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I read the statement that the Euler characteristic is always additive with respect to closed-closed union, which means that $\chi(X\sqcup Y) = \chi(X)+\chi(Y)$ if $X$ and $Y$ are closed.

And I read that this is not true with respect to closed-open union. Can someone give me a counterexample showing that this is not additive?

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Are you sure that $\sqcup$ isn't a disjoint union? Otherwise, I don't believe the formula. –  Dylan Moreland Jul 18 '11 at 17:31
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up vote 5 down vote accepted

E.g. $[0,1]=\{0\}\sqcup (0,1]$ and the Euler characteristics of each of the three spaces is $1$.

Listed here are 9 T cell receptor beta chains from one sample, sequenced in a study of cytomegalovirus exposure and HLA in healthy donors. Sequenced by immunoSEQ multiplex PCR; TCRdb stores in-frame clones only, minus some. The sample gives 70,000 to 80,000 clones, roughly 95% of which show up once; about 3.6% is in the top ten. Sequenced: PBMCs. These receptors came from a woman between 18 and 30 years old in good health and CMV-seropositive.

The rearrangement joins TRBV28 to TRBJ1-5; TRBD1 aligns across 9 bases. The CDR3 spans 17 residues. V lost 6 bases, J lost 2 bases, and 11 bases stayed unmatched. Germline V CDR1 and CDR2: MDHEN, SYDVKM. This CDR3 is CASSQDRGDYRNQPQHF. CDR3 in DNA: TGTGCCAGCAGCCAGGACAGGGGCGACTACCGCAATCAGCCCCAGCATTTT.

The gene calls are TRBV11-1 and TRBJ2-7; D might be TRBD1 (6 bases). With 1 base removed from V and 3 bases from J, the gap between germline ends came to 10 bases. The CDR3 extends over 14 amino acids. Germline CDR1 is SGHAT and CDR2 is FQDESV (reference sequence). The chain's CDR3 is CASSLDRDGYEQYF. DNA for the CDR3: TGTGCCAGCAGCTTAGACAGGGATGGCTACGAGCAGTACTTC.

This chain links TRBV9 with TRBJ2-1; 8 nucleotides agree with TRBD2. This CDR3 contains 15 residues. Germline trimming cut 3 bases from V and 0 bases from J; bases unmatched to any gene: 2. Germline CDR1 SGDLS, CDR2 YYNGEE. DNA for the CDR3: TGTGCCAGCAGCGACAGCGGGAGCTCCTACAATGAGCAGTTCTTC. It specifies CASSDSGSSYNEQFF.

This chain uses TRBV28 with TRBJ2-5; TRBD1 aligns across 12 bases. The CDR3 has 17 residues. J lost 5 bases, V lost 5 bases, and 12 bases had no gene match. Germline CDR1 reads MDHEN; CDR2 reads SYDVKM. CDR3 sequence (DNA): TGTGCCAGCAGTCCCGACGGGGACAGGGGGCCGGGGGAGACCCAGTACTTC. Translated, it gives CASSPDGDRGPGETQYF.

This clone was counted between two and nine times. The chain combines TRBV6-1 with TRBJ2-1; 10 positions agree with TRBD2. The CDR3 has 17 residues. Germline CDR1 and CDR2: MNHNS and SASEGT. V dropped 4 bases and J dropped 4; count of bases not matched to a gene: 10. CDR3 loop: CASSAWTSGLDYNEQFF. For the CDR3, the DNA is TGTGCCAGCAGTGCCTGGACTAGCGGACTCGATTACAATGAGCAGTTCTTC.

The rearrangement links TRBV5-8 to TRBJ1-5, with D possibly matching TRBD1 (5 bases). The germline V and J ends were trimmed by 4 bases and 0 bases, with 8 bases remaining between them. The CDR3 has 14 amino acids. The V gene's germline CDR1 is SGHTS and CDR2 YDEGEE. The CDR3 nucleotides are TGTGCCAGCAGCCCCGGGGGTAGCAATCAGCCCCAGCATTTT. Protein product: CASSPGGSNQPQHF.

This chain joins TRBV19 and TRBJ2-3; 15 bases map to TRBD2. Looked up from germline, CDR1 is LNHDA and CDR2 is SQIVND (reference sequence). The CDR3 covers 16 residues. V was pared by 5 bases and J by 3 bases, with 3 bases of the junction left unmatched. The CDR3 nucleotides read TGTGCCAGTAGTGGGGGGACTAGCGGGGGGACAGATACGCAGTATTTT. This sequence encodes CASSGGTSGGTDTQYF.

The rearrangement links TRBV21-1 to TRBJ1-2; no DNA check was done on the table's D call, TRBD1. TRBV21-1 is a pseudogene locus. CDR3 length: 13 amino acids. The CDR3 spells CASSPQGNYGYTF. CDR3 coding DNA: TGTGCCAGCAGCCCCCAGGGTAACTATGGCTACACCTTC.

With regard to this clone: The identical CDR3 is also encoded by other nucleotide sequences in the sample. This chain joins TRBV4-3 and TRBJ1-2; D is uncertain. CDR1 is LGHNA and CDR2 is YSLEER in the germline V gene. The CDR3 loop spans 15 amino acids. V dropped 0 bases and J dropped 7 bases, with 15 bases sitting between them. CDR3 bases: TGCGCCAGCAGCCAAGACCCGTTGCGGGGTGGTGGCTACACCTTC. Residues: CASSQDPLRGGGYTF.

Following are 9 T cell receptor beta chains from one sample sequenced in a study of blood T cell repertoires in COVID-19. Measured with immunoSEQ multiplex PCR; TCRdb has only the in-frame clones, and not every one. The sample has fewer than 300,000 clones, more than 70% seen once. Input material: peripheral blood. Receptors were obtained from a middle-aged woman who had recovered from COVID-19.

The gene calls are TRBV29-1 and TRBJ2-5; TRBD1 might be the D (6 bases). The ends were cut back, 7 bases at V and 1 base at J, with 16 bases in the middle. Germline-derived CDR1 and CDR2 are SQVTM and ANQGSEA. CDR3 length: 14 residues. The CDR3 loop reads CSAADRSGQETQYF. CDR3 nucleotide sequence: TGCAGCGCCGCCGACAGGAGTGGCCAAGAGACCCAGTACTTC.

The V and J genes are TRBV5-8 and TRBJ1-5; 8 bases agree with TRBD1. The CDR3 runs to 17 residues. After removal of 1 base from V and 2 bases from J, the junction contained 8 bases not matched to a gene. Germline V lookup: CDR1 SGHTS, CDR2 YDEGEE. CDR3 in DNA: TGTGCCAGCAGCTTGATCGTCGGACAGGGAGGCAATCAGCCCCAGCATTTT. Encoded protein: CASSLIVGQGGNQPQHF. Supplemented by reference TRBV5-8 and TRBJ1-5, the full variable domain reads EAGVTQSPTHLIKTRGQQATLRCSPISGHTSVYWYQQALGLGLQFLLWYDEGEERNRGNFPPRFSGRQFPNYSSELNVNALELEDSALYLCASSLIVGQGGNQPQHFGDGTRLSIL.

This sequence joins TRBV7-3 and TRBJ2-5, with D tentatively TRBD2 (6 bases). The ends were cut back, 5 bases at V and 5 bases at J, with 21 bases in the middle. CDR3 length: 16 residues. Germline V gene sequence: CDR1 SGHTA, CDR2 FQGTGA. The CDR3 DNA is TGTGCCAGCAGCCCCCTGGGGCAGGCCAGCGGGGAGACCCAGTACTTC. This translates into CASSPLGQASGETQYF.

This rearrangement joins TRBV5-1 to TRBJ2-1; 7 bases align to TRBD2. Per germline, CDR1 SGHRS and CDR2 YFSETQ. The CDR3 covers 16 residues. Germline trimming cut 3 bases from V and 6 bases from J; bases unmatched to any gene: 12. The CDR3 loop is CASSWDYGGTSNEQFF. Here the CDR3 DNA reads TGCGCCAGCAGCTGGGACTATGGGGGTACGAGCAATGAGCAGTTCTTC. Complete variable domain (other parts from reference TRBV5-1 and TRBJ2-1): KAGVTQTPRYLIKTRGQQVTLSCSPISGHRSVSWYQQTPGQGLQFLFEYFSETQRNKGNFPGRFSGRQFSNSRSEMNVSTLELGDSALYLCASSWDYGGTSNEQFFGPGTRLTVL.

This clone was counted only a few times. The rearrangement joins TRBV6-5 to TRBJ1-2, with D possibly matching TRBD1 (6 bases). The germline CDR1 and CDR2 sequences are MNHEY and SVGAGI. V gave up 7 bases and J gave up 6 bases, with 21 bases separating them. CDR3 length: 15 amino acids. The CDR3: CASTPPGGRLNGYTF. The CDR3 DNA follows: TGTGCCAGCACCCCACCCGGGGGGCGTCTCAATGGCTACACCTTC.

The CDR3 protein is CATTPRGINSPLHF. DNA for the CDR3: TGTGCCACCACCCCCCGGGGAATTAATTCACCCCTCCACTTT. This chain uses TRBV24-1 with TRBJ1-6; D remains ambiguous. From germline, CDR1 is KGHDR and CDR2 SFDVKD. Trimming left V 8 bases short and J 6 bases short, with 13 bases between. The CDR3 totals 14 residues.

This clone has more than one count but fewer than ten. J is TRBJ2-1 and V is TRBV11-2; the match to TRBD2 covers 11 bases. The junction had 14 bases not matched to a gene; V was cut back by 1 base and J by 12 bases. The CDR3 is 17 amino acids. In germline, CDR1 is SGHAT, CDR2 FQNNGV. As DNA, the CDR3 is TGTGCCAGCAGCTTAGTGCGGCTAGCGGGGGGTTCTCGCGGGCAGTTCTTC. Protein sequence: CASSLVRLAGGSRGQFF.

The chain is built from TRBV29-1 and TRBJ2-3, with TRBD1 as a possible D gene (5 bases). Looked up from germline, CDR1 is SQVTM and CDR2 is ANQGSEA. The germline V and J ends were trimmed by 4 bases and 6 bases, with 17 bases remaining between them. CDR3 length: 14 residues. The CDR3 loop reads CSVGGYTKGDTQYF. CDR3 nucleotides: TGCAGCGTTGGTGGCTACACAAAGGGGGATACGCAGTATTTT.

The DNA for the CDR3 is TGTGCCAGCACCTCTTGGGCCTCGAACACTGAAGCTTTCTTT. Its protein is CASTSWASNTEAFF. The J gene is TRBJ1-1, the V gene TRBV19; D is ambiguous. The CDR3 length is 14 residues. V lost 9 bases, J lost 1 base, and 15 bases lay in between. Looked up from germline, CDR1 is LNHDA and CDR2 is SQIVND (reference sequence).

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1) is $(0,1]$ open in $\mathbb R$, the point 1 does not have any neighborhood? i thaught it is neither open nor closed. 2)It is stille true that $[0,1]=\{0\}\sqcup[0,1]$ and so closed closed union is also not additive? !!! –  palio Jul 18 '11 at 17:21
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@palio: 1) $(0,1]$ is open in $[0,1]$, not in $\mathbb R$. 2) Those sets are not disjoint. Of course additivity doesn't hold in general for nondisjoint unions. E.g., $X=X\cup X$ is always true, but $\chi(X)=2\chi(X)$ isn't. –  Jonas Meyer Jul 18 '11 at 17:30
    
what is the reason for the property being true when $X$ and $Y$ are closed? –  palio Aug 26 '12 at 16:07
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